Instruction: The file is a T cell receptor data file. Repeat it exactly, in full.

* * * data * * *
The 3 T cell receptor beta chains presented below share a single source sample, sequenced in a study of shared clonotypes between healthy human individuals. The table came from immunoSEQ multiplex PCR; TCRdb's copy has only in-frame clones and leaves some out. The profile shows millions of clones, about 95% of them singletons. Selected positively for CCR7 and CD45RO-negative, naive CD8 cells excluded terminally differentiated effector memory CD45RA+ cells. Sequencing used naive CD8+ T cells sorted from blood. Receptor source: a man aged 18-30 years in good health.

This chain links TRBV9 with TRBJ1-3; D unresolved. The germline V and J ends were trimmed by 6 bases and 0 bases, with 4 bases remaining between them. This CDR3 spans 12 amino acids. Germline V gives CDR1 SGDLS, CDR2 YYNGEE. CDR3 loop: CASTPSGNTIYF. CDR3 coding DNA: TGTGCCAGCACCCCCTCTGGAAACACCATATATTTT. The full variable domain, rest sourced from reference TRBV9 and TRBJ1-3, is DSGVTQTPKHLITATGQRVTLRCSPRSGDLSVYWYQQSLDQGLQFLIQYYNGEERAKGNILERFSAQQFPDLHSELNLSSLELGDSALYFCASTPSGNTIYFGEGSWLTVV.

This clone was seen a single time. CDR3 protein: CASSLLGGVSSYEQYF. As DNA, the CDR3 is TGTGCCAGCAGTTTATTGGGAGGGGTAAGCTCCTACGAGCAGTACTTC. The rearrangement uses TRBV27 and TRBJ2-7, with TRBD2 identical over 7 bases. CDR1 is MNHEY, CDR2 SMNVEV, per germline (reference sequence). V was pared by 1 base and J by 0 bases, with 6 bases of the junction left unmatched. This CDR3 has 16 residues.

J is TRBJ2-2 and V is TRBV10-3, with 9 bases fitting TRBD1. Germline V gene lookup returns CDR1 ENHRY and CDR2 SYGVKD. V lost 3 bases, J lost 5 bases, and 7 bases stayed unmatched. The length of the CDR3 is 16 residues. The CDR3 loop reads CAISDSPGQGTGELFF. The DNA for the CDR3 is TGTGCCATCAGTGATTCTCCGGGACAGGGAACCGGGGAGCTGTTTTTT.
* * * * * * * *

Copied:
The 3 T cell receptor beta chains presented below share a single source sample, sequenced in a study of shared clonotypes between healthy human individuals. The table came from immunoSEQ multiplex PCR; TCRdb's copy has only in-frame clones and leaves some out. The profile shows millions of clones, about 95% of them singletons. Selected positively for CCR7 and CD45RO-negative, naive CD8 cells excluded terminally differentiated effector memory CD45RA+ cells. Sequencing used naive CD8+ T cells sorted from blood. Receptor source: a man aged 18-30 years in good health.

This chain links TRBV9 with TRBJ1-3; D unresolved. The germline V and J ends were trimmed by 6 bases and 0 bases, with 4 bases remaining between them. This CDR3 spans 12 amino acids. Germline V gives CDR1 SGDLS, CDR2 YYNGEE. CDR3 loop: CASTPSGNTIYF. CDR3 coding DNA: TGTGCCAGCACCCCCTCTGGAAACACCATATATTTT. The full variable domain, rest sourced from reference TRBV9 and TRBJ1-3, is DSGVTQTPKHLITATGQRVTLRCSPRSGDLSVYWYQQSLDQGLQFLIQYYNGEERAKGNILERFSAQQFPDLHSELNLSSLELGDSALYFCASTPSGNTIYFGEGSWLTVV.

This clone was seen a single time. CDR3 protein: CASSLLGGVSSYEQYF. As DNA, the CDR3 is TGTGCCAGCAGTTTATTGGGAGGGGTAAGCTCCTACGAGCAGTACTTC. The rearrangement uses TRBV27 and TRBJ2-7, with TRBD2 identical over 7 bases. CDR1 is MNHEY, CDR2 SMNVEV, per germline (reference sequence). V was pared by 1 base and J by 0 bases, with 6 bases of the junction left unmatched. This CDR3 has 16 residues.

J is TRBJ2-2 and V is TRBV10-3, with 9 bases fitting TRBD1. Germline V gene lookup returns CDR1 ENHRY and CDR2 SYGVKD. V lost 3 bases, J lost 5 bases, and 7 bases stayed unmatched. The length of the CDR3 is 16 residues. The CDR3 loop reads CAISDSPGQGTGELFF. The DNA for the CDR3 is TGTGCCATCAGTGATTCTCCGGGACAGGGAACCGGGGAGCTGTTTTTT.